The Anti-Slavery Partnership Toolkit offers a comprehensive set of resources to support partnership work connected to supporting victims and tacking modern slavery.
More general concerns about individuals who are at risk of exploitation or about locations where it is believed exploitation could be taking place, should be reported to the Modern Slavery Helpline on 08000 121 700.
The Independent Anti-Slavery Commissioner (IASC)
The Independent Anti-Slavery Commissioner demands a consistent response across the UK in order to ensure that victims are properly supported and those who offend are pursued and prosecuted accordingly. The Commissioner works with law enforcement agencies, charities, faith groups, businesses, international organisations and government agencies.
Role of PCCs and the NATMSN
Police and Crime Commissioners (PCCs) as the elected strategic leaders for the local delivery of policing and community safety, are ideally placed to initiate and coordinate action to tackle modern slavery and exploitation. In January 2016, the PCC for West Yorkshire and national lead for modern slavery and human trafficking, Mark Burns-Williamson OBE, launched the National Anti-Trafficking and Modern Slavery Network (NATMSN). The network brings together all PCCs across England and Wales with strategic leaders from the National Police Chiefs’ Council (NPCC), the Home Office and the Independent Anti-Slavery Commissioner to discuss how to improve working together and champion efforts that focus on modern slavery and other associated areas of vulnerability and serious and organised crime.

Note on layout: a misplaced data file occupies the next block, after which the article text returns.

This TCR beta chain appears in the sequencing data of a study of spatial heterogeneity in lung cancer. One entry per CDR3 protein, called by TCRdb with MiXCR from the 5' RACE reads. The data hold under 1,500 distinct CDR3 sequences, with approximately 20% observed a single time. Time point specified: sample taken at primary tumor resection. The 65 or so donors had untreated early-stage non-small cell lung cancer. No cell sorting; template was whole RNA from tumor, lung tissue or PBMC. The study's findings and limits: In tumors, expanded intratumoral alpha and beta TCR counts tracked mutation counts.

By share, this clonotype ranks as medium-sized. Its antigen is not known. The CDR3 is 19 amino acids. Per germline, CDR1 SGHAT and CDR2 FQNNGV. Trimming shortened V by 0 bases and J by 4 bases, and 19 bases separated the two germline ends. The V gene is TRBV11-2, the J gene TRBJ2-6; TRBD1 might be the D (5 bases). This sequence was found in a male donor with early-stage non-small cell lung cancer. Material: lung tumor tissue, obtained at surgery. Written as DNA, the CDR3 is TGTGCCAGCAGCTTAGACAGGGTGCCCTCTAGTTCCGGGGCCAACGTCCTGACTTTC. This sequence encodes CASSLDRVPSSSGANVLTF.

The NATMSN has strengthened in its operation and increased engagement with PCCs. The network provides regular communications and briefings to PCCs on a wide range of activities, topics and issues and each network event has also provided PCCs with more in depth information on emerging issues and key themes as well as opportunities for discussion and collaboration.
PCC activity in awareness-raising and outreach work - Police and Crime Commissioners have already undertaken a significant amount work raising awareness of modern slavery amongst community safety partnerships, faith groups and local businesses. Other targeted activity has also included communications programmes to contact at risk and vulnerable members of the public who could fall prey to exploiters.
Two joint PCC and MSPTU Partnership conferences have been held - see Document links on right.
Through this work it is expected that new national programmes may emerge. This would be programmes of potential partner activity that have proven to be effective in individual policing areas and that have the potential to be scaled up either regionally or nationally.
PCC Modern Slavery Toolkit - The new toolkit provides PCCs with consistent background information on modern slavery and provides a collection of case studies on how PCCs have tackled these challenges over recent years. This includes information about a wide range of prevention and awareness initiatives from targeted communication campaigns, training support, working with businesses to tackle modern slavery in supply chains and reaching out directly to vulnerable groups. While any PCC-led activity will need to be tailored and directly relevant to the need of the local community, the toolkit is a great resource for PCCs and their teams as they work to create, or renew, their plans to tackle modern slavery locally.